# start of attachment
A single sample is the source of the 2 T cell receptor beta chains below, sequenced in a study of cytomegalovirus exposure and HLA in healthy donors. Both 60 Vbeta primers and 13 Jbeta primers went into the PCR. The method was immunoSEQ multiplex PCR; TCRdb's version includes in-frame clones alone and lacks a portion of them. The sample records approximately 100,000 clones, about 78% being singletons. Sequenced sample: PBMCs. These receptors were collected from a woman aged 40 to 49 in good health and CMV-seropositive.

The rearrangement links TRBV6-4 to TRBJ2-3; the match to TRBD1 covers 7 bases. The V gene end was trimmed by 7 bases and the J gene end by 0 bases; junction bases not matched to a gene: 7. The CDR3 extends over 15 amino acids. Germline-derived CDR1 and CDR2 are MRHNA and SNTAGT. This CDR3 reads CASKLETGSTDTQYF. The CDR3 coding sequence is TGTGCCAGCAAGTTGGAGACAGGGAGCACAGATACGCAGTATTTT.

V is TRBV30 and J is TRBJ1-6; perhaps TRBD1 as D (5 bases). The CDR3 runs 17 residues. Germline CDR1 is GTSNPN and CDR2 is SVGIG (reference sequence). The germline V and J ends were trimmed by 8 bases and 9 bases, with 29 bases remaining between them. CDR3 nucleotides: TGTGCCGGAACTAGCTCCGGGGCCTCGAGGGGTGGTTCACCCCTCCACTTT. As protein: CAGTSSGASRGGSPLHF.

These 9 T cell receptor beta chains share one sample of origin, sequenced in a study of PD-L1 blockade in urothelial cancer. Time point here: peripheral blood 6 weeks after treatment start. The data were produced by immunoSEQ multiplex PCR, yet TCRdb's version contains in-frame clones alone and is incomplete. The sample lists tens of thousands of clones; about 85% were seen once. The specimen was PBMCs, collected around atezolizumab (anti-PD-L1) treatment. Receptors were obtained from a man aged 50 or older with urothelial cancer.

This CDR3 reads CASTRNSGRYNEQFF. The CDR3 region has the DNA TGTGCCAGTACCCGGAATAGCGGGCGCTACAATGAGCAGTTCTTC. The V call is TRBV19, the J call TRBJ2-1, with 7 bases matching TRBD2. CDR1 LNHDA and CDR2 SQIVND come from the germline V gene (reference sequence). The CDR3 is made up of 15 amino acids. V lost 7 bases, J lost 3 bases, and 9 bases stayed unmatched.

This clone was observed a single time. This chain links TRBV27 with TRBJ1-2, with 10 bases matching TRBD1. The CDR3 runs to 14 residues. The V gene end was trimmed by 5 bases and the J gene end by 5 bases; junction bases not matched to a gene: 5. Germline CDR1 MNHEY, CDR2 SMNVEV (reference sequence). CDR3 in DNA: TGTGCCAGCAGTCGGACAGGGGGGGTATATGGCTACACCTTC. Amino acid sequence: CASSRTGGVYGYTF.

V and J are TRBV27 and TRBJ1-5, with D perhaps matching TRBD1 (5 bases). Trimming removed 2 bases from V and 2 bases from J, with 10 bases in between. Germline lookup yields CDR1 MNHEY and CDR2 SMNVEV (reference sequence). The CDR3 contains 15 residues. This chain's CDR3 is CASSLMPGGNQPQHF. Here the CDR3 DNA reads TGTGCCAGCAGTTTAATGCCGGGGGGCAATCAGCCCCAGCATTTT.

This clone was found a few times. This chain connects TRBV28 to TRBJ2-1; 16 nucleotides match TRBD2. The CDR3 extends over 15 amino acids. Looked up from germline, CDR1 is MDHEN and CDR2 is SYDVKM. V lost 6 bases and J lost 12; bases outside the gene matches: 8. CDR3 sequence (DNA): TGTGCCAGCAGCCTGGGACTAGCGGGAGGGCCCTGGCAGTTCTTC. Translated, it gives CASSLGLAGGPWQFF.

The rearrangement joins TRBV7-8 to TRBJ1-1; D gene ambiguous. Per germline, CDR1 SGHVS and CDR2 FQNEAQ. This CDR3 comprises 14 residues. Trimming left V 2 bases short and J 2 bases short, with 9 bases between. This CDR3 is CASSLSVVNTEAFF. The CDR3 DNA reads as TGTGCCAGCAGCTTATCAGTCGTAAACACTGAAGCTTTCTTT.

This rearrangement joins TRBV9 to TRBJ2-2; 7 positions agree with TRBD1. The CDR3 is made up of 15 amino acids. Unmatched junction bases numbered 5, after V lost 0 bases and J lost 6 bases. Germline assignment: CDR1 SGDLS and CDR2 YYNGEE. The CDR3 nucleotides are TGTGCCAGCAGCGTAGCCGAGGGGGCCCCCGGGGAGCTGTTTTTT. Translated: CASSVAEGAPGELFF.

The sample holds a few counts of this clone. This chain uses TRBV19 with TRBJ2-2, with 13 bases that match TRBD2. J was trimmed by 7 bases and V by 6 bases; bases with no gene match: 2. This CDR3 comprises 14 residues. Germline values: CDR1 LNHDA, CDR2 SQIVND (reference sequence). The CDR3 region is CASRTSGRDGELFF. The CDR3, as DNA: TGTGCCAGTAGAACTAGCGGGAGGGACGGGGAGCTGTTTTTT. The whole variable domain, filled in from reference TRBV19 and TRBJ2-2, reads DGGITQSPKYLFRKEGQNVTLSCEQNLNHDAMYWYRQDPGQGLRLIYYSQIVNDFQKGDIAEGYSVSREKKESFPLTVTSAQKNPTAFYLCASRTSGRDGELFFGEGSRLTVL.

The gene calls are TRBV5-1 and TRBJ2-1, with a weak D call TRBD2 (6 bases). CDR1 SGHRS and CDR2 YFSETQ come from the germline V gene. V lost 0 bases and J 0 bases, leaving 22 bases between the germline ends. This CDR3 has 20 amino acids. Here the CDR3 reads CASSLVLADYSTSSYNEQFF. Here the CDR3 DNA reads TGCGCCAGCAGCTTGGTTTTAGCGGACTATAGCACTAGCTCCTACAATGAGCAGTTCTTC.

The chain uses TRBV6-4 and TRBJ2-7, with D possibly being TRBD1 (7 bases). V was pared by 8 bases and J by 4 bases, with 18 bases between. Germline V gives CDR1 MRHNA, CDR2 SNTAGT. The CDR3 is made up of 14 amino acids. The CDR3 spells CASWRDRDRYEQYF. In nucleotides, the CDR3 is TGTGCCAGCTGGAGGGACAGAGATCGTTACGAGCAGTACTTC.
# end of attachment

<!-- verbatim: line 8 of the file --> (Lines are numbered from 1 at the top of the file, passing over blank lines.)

This clone was found a few times. This chain connects TRBV28 to TRBJ2-1; 16 nucleotides match TRBD2. The CDR3 extends over 15 amino acids. Looked up from germline, CDR1 is MDHEN and CDR2 is SYDVKM. V lost 6 bases and J lost 12; bases outside the gene matches: 8. CDR3 sequence (DNA): TGTGCCAGCAGCCTGGGACTAGCGGGAGGGCCCTGGCAGTTCTTC. Translated, it gives CASSLGLAGGPWQFF.